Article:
Which might be part of why the religious seem to tend to prefer “small government”.

  4. 4
    Al Dente

    Amending the Constitution is constitutional. The founding fathers specifically gave procedures for amendments. So if Belinda Bee wants to follow the exact intent of the Constitution’s writers, then she has to accept amendments.

  5. 5
    John Pieret

    They came over here and left to come here to be able to have the freedom to be a Christian, and to have the God that we have …

    Umm … all the European immigrants came from officially Christian nations. Are we now going to parse True Christians™ from the other kind?

    Most of the people who came here by the founding of the country came for the real god of America: money.

  6. 6
    marcus

    @ 1 Samantha is that you?

  7. 7
    davem

    She sounds more like ‘Sarah Palin Heavy’ to me. A version of Sarah Palin even lighter than Sarah Palin Does. Not. Compute. . I actually understood what she had to say. It was nonsense, of course, but made more sense.

  8. 8
    Reginald Selkirk

    Brett McCoy #4: People seem to forget there were Europeans on this continent quite a while before the so-called Pilgrims came over.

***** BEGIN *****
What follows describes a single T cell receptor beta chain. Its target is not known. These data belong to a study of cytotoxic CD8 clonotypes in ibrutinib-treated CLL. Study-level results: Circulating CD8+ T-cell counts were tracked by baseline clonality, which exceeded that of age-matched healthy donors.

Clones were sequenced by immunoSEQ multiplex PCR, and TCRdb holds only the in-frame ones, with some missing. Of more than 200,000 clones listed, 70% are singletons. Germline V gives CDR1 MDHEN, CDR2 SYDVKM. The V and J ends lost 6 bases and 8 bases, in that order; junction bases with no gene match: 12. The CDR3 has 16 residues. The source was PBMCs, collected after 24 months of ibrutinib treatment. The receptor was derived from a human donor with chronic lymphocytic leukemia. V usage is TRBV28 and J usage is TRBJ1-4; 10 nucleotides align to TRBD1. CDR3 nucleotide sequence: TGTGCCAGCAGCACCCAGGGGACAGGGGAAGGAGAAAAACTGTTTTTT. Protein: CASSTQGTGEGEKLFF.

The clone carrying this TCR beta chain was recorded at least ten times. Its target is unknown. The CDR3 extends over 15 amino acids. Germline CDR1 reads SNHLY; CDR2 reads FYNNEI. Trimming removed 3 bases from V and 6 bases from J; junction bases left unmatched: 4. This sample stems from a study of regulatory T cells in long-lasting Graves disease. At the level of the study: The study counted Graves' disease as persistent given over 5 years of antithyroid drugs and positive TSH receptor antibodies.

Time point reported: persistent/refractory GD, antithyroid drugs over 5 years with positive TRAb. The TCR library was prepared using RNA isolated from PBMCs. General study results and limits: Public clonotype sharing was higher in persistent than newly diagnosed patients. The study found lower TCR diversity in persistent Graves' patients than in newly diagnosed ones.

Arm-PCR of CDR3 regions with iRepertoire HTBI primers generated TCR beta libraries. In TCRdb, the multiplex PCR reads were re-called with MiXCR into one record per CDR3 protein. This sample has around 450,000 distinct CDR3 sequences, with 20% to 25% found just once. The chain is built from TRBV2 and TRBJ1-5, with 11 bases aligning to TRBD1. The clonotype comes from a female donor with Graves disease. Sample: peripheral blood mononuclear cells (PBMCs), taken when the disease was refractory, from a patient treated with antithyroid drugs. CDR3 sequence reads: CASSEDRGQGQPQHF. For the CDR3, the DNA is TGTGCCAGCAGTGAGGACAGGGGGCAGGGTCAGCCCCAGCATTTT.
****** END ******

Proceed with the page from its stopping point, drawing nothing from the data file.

I was just reading about that.
    Ancient DNA from Siberian boy links Europe and America

  9. 9
    Anthony K

    Are we now going to parse True Christians™ from the other kind?

    Oh, that’s been going on for awhile. It’s only thanks to all the recent Musselmen and Hindoo immigrants that the Papists are no longer considered the spawn of Satan.

  10. 10
    Reginald Selkirk

    @ 1 Samantha is that you?

    That was Samantha’s brother, Spelling.

  11. 11
    John Hinkle

    @Al Dente

    That’s your Constitution. She’s referring to her Constitution, which doesn’t have such inconvenient details hidden in there. She and her fellow “patriots” know exactly what the Founding Fathers intended, just like they know exactly what their God hates.

  12. 12
    uzza

    Actually, the founders of America came here because the Bering Straight was ice free. They weren’t after freedom of religion, they were after wooly mammoths.

  13. 13
    dingojack